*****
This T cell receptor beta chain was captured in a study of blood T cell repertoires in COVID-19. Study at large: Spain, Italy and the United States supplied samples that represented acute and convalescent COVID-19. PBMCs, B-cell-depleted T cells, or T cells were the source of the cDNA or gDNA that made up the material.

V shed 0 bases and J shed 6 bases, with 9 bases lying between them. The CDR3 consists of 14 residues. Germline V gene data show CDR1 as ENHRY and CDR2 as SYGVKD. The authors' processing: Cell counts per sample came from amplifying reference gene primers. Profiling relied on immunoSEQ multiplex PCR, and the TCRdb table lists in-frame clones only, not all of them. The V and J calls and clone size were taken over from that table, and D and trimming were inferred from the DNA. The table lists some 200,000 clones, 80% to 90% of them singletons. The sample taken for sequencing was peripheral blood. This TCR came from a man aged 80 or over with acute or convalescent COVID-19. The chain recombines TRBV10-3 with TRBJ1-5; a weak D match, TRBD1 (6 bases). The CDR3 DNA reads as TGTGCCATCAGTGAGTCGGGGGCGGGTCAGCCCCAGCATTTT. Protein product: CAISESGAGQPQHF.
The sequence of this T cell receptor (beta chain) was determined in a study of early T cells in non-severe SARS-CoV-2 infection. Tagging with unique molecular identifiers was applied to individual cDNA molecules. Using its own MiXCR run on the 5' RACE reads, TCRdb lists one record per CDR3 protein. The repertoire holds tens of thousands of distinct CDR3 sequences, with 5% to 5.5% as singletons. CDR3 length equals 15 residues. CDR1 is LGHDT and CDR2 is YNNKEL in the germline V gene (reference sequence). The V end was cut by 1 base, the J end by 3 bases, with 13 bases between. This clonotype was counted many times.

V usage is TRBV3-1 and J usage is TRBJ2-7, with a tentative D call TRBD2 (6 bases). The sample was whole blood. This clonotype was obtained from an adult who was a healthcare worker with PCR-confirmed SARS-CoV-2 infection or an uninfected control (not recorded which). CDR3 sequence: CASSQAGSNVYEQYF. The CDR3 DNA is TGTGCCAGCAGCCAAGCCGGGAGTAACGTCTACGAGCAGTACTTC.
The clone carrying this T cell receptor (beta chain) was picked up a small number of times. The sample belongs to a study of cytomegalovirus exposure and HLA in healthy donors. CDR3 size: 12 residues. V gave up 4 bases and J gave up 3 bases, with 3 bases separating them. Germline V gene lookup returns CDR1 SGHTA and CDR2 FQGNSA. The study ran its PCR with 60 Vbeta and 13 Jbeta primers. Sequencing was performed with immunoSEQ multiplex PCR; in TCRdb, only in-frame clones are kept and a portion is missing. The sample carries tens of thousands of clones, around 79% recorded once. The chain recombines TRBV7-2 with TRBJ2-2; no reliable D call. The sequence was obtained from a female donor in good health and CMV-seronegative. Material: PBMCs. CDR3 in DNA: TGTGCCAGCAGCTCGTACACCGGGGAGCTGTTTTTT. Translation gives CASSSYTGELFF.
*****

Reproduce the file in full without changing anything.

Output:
This T cell receptor beta chain was captured in a study of blood T cell repertoires in COVID-19. Study at large: Spain, Italy and the United States supplied samples that represented acute and convalescent COVID-19. PBMCs, B-cell-depleted T cells, or T cells were the source of the cDNA or gDNA that made up the material.

V shed 0 bases and J shed 6 bases, with 9 bases lying between them. The CDR3 consists of 14 residues. Germline V gene data show CDR1 as ENHRY and CDR2 as SYGVKD. The authors' processing: Cell counts per sample came from amplifying reference gene primers. Profiling relied on immunoSEQ multiplex PCR, and the TCRdb table lists in-frame clones only, not all of them. The V and J calls and clone size were taken over from that table, and D and trimming were inferred from the DNA. The table lists some 200,000 clones, 80% to 90% of them singletons. The sample taken for sequencing was peripheral blood. This TCR came from a man aged 80 or over with acute or convalescent COVID-19. The chain recombines TRBV10-3 with TRBJ1-5; a weak D match, TRBD1 (6 bases). The CDR3 DNA reads as TGTGCCATCAGTGAGTCGGGGGCGGGTCAGCCCCAGCATTTT. Protein product: CAISESGAGQPQHF.
The sequence of this T cell receptor (beta chain) was determined in a study of early T cells in non-severe SARS-CoV-2 infection. Tagging with unique molecular identifiers was applied to individual cDNA molecules. Using its own MiXCR run on the 5' RACE reads, TCRdb lists one record per CDR3 protein. The repertoire holds tens of thousands of distinct CDR3 sequences, with 5% to 5.5% as singletons. CDR3 length equals 15 residues. CDR1 is LGHDT and CDR2 is YNNKEL in the germline V gene (reference sequence). The V end was cut by 1 base, the J end by 3 bases, with 13 bases between. This clonotype was counted many times.

V usage is TRBV3-1 and J usage is TRBJ2-7, with a tentative D call TRBD2 (6 bases). The sample was whole blood. This clonotype was obtained from an adult who was a healthcare worker with PCR-confirmed SARS-CoV-2 infection or an uninfected control (not recorded which). CDR3 sequence: CASSQAGSNVYEQYF. The CDR3 DNA is TGTGCCAGCAGCCAAGCCGGGAGTAACGTCTACGAGCAGTACTTC.
The clone carrying this T cell receptor (beta chain) was picked up a small number of times. The sample belongs to a study of cytomegalovirus exposure and HLA in healthy donors. CDR3 size: 12 residues. V gave up 4 bases and J gave up 3 bases, with 3 bases separating them. Germline V gene lookup returns CDR1 SGHTA and CDR2 FQGNSA. The study ran its PCR with 60 Vbeta and 13 Jbeta primers. Sequencing was performed with immunoSEQ multiplex PCR; in TCRdb, only in-frame clones are kept and a portion is missing. The sample carries tens of thousands of clones, around 79% recorded once. The chain recombines TRBV7-2 with TRBJ2-2; no reliable D call. The sequence was obtained from a female donor in good health and CMV-seronegative. Material: PBMCs. CDR3 in DNA: TGTGCCAGCAGCTCGTACACCGGGGAGCTGTTTTTT. Translation gives CASSSYTGELFF.